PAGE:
January 25-31 2021
The principal aspects of the adaptive response to SARS-CoV-2
The human immune system is made up of innate immunity and adaptive immunity. Innate immunity is not specific to invading pathogens, but allows an immediate response in the case of any aggression. The adaptive immune response is specifically directed against a pathogen, allowing immune-memory to take place, but has a slower reaction time. It is made up of 3 cellular components: the B (LB) lymphocytes that produce antibodies, the T CD4 (LT CD4) lymphocytes (known as “helpers”), allowing the activation of other immune components, and the T CD8 (LT CD8) lymphocytes, known as cytotoxics, that destroy the infected cells. The adaptive immune system is essential for the elimination of the virus and for immune-memory, a primordial response in vaccine development. So understanding how the adaptive immune system works in the case of infection by SARS-CoV-2 is indispensable in the fight against the pandemic.
When viral infection takes place, the innate immune system recognizes the pathogen and triggers expression of the type 1 interferon, as well as other pro-inflammatory molecules, a few hours after infection. This reaction enables the adaptive response to be triggered, as well as creating a local inflammatory environment. The adaptive response allows production of enough cells to control the infection, generally in 6 to 10 days.
However, when infection by SARS-CoV-2 occurs, the virus manages to slow down the triggering of the innate immune response and thereby the triggering of the adaptive immune response which is essential to defeat the virus. If the adaptive immune response is delayed, it seems that the innate immune system attempts to compensate for the absence of LT by intensifying its response. One hypothesis is that this massive innate response could be the cause of pulmonary pathologies. In fact, it is sometimes the case that the immune response to a viral infection causes more damage than the infection itself. Other researchers consider that it is the LT or the antibodies that cause pathologies: antibodies could, in certain cases, facilitate the entry of the viral particle into cells, as has already been observed in, for example, the dengue virus.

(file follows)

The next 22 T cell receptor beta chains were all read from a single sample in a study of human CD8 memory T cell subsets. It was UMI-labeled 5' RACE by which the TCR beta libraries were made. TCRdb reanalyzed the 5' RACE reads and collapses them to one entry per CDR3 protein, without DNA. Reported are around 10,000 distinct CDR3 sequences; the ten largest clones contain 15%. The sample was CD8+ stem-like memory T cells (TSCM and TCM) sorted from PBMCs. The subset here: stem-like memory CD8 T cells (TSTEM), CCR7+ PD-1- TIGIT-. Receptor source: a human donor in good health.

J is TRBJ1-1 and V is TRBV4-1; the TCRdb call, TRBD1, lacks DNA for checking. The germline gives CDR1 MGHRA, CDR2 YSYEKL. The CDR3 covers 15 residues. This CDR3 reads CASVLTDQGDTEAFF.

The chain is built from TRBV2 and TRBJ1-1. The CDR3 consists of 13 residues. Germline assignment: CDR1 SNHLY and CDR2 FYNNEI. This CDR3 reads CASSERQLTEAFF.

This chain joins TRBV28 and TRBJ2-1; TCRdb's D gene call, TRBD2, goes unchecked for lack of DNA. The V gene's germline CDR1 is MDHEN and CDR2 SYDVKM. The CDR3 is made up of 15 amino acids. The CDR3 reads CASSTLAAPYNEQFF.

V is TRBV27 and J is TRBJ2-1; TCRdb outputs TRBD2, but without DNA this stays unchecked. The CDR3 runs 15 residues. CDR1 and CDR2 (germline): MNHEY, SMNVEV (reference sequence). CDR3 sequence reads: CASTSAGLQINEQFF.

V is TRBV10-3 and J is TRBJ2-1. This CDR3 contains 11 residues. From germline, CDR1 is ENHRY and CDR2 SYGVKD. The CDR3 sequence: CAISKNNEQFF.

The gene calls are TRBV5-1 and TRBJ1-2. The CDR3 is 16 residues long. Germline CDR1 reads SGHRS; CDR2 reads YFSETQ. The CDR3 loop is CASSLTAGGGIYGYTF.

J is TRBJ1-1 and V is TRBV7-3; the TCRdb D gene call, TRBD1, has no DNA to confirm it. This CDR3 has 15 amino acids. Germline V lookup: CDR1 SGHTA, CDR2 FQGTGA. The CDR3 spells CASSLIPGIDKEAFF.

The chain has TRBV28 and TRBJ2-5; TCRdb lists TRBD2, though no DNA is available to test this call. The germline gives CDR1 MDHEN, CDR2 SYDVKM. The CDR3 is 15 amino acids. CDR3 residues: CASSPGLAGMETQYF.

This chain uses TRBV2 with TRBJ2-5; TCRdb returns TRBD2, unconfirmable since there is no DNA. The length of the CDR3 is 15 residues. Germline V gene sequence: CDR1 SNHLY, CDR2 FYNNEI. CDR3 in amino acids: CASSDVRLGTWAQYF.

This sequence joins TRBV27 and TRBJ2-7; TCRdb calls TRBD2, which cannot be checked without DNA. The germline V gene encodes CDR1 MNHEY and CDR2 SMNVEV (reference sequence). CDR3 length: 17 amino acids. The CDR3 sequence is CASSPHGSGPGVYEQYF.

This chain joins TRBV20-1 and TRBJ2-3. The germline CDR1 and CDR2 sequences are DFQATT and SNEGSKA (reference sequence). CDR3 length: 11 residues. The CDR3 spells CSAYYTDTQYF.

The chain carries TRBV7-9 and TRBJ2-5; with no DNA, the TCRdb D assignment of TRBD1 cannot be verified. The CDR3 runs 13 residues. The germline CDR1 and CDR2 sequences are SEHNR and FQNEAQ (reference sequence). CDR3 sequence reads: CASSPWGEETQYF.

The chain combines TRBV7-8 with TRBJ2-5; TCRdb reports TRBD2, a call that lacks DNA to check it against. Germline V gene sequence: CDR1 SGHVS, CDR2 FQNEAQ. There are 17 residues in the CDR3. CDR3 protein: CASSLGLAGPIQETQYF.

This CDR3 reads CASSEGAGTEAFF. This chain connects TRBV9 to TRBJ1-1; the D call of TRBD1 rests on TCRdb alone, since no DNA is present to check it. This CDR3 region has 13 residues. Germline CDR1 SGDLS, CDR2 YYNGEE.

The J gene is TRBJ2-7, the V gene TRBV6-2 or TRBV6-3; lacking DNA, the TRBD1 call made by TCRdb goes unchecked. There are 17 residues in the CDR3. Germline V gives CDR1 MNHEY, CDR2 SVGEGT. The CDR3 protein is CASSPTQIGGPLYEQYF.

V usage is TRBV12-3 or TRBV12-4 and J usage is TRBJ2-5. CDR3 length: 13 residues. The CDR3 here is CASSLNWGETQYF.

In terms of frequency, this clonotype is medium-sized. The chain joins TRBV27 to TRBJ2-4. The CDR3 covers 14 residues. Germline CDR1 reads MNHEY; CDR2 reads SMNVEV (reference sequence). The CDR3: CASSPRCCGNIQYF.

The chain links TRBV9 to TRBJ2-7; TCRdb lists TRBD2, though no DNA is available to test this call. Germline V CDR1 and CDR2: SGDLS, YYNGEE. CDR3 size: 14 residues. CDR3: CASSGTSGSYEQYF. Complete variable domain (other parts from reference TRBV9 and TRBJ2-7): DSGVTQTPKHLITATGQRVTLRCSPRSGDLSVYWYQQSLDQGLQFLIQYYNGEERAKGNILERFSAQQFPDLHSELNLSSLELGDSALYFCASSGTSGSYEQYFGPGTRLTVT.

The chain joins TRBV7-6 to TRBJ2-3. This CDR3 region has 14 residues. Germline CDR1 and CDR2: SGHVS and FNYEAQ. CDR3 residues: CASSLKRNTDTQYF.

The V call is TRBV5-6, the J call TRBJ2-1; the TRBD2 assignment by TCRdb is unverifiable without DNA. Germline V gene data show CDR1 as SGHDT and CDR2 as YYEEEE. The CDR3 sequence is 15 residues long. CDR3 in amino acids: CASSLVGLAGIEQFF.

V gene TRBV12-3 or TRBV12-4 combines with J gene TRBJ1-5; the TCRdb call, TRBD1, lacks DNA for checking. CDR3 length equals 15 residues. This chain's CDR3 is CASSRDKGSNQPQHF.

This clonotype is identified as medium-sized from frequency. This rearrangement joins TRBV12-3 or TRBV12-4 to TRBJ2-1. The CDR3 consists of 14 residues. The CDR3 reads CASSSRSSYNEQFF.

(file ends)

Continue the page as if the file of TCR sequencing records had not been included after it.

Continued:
The LT CD4 and LT CD8 antibodies play an essential role in protection against viral infections. Nevertheless, the role and the importance of these components differs according to the virus. In a SARS-CoV-2 infection, the LT CD4 response is greater than the LT CD8 response. LT CD4s specific to SARS-CoV-2 can be detected from 2 to 4 days after the onset of symptoms, and the level of specific LT CD4s is closely linked to a less severe form of the disease. The presence of LT CD8 is also linked, though less so, to an improved prognostic for COVID-19. Antibodies specific to SARS-CoV-2 are detected in the majority of infected patients 5 to 15 days after the onset of symptoms. Neutralizing antibodies (those which prevent the virus from entering cells) are also present in the majority of infected individuals. On the other hand, a high level of neutralizing antibodies does not appear to lead to reductions in the illness’ severity. It seems possible that the infection can be controlled by the presence of LT CD4 and CD8 alone, even without neutralizing antibodies.
Age is one of the principal risk factors in severe cases and death from la COVID-19. An individual aged 75 is 200 times more likely to die from SARS-CoV-2 than a 20 year old, since the adaptive immune response is less efficient in older people. The LT response to a new viral infection depends on reserves of naive LT cells, and numbers of these decline with age. SARS-CoV-2 is a new pathogen, a member of the coronavirus family to which viruses that cause colds also belong. SARS-CoV-2 is a very different proposition, but there are nevertheless memory-immune cells targeting the coronaviruses that cause colds that also react in the case of SARS-CoV-2 infection. These are principally the LT CD4s.
In order that immunity arising from infection or from vaccination becomes effective, memory-immunity is necessary, but it is also important that the virus does not mutate too quickly. Certain RNA viruses, such as those causing measles or polio, are relatively stable over time and their surface proteins do not undergo rapid mutation. This means that vaccines against these viruses remain effective some 70 years after their development. The situation with SARS-CoV-2 is still to be seen. This is why it is essential to monitor the appearance of mutations in the viral genome. The ideal vaccine would allow long-term production of antibodies and would bring about a sterilizing immunity to prevent transmission of the virus. However, a vaccine that prevents symptoms of the illness does not necessarily stop transmission of the virus.
Concerning long-term immunity, studies have been carried out on SARS- CoV- 1, the closest coronavirus to SARS- CoV- 2. LT memory cells and neutralizing antibodies were detected 17 years after the acute phase of infection. On the other hand, LBs were no longer detected 6 years after infection. Studies on SARS-CoV-2 are limited at the moment, but memory LTs and LBs have been detected 6 months after infection.